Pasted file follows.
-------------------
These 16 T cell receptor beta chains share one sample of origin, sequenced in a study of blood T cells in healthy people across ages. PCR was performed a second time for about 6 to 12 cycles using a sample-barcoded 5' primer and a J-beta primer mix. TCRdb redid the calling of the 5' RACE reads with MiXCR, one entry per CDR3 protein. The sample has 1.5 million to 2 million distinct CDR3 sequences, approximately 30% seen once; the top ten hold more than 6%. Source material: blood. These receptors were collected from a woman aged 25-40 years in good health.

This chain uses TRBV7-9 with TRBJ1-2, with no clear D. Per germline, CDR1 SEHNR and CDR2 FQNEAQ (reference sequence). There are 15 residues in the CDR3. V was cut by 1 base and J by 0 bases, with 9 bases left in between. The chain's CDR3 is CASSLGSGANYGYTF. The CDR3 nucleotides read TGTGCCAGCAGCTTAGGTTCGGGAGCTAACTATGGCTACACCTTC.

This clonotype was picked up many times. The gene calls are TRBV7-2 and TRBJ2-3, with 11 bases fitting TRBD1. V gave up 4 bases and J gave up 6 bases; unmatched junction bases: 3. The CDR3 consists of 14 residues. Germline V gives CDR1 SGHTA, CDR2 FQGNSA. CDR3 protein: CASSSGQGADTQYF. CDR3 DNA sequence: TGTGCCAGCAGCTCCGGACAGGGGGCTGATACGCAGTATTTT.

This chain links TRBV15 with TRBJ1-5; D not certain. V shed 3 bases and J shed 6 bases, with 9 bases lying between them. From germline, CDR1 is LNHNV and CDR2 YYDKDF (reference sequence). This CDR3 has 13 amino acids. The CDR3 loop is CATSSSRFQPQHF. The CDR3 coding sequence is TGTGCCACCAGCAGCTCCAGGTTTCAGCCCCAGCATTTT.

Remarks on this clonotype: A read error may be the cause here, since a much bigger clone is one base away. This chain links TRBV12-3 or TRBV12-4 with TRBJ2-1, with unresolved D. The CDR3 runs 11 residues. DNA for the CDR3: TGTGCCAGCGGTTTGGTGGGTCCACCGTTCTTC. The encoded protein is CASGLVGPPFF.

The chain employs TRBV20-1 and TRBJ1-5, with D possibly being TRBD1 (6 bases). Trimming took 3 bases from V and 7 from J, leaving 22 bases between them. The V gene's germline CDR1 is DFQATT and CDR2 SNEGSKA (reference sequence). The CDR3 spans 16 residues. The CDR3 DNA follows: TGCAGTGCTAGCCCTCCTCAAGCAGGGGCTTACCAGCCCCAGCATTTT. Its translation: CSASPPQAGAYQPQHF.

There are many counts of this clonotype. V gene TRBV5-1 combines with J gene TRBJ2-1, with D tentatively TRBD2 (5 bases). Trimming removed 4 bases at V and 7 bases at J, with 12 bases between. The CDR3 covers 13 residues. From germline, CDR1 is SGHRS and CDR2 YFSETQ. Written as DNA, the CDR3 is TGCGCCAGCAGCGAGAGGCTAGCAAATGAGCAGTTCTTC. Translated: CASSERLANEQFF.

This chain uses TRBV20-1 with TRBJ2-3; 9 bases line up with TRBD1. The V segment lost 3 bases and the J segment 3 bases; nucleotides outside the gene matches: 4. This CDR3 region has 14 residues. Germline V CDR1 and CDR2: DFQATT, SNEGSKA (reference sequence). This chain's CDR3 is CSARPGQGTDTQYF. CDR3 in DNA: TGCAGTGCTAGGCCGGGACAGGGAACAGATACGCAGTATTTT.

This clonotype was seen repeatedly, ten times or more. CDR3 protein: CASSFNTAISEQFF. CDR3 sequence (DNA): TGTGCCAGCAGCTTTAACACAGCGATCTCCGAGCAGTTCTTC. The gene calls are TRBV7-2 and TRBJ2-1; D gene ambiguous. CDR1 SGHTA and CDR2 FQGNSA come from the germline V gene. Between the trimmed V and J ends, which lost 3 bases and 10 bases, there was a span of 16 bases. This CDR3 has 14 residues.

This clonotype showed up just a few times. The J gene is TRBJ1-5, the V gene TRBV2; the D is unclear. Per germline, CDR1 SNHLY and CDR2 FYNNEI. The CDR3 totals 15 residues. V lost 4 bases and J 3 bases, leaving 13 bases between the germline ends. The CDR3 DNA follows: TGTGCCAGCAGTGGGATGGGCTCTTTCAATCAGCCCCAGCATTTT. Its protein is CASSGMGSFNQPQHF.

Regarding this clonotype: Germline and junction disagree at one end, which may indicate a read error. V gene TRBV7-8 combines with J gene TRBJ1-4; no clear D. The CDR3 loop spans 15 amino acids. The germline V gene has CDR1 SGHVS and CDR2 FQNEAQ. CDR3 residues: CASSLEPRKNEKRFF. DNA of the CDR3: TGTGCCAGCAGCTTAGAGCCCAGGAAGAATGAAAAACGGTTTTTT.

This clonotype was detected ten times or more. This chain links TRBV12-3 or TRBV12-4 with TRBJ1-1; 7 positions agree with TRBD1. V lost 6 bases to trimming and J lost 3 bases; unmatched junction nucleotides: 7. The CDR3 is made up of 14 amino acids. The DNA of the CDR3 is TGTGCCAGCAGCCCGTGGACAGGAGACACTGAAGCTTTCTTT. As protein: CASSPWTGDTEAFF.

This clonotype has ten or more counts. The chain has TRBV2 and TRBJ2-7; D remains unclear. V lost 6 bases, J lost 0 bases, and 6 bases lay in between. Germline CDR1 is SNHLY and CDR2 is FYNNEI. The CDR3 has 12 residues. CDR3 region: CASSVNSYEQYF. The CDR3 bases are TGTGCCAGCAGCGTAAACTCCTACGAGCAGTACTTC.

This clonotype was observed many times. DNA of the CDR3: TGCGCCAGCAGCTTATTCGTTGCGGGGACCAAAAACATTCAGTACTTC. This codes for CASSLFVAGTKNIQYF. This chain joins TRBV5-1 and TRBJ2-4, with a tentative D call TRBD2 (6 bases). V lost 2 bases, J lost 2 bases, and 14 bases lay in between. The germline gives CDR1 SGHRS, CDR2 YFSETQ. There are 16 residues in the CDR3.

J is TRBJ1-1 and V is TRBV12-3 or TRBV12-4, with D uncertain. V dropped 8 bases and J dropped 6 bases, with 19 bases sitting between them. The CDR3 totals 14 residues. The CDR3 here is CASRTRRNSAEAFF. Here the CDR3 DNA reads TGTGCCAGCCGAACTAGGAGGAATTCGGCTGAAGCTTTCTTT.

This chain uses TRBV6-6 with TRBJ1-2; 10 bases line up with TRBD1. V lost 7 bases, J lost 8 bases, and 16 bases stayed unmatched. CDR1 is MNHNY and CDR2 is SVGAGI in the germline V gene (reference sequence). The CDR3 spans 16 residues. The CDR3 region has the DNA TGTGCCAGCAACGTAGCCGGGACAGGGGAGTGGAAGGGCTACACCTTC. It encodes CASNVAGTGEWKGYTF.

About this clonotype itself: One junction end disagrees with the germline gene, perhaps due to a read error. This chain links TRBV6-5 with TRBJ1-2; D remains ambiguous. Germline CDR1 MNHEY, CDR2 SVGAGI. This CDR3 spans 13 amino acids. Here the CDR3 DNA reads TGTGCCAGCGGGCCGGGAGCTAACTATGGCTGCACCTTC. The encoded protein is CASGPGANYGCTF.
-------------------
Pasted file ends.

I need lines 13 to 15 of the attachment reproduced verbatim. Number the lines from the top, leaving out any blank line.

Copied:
This clonotype has ten or more counts. The chain has TRBV2 and TRBJ2-7; D remains unclear. V lost 6 bases, J lost 0 bases, and 6 bases lay in between. Germline CDR1 is SNHLY and CDR2 is FYNNEI. The CDR3 has 12 residues. CDR3 region: CASSVNSYEQYF. The CDR3 bases are TGTGCCAGCAGCGTAAACTCCTACGAGCAGTACTTC.

This clonotype was observed many times. DNA of the CDR3: TGCGCCAGCAGCTTATTCGTTGCGGGGACCAAAAACATTCAGTACTTC. This codes for CASSLFVAGTKNIQYF. This chain joins TRBV5-1 and TRBJ2-4, with a tentative D call TRBD2 (6 bases). V lost 2 bases, J lost 2 bases, and 14 bases lay in between. The germline gives CDR1 SGHRS, CDR2 YFSETQ. There are 16 residues in the CDR3.

J is TRBJ1-1 and V is TRBV12-3 or TRBV12-4, with D uncertain. V dropped 8 bases and J dropped 6 bases, with 19 bases sitting between them. The CDR3 totals 14 residues. The CDR3 here is CASRTRRNSAEAFF. Here the CDR3 DNA reads TGTGCCAGCCGAACTAGGAGGAATTCGGCTGAAGCTTTCTTT.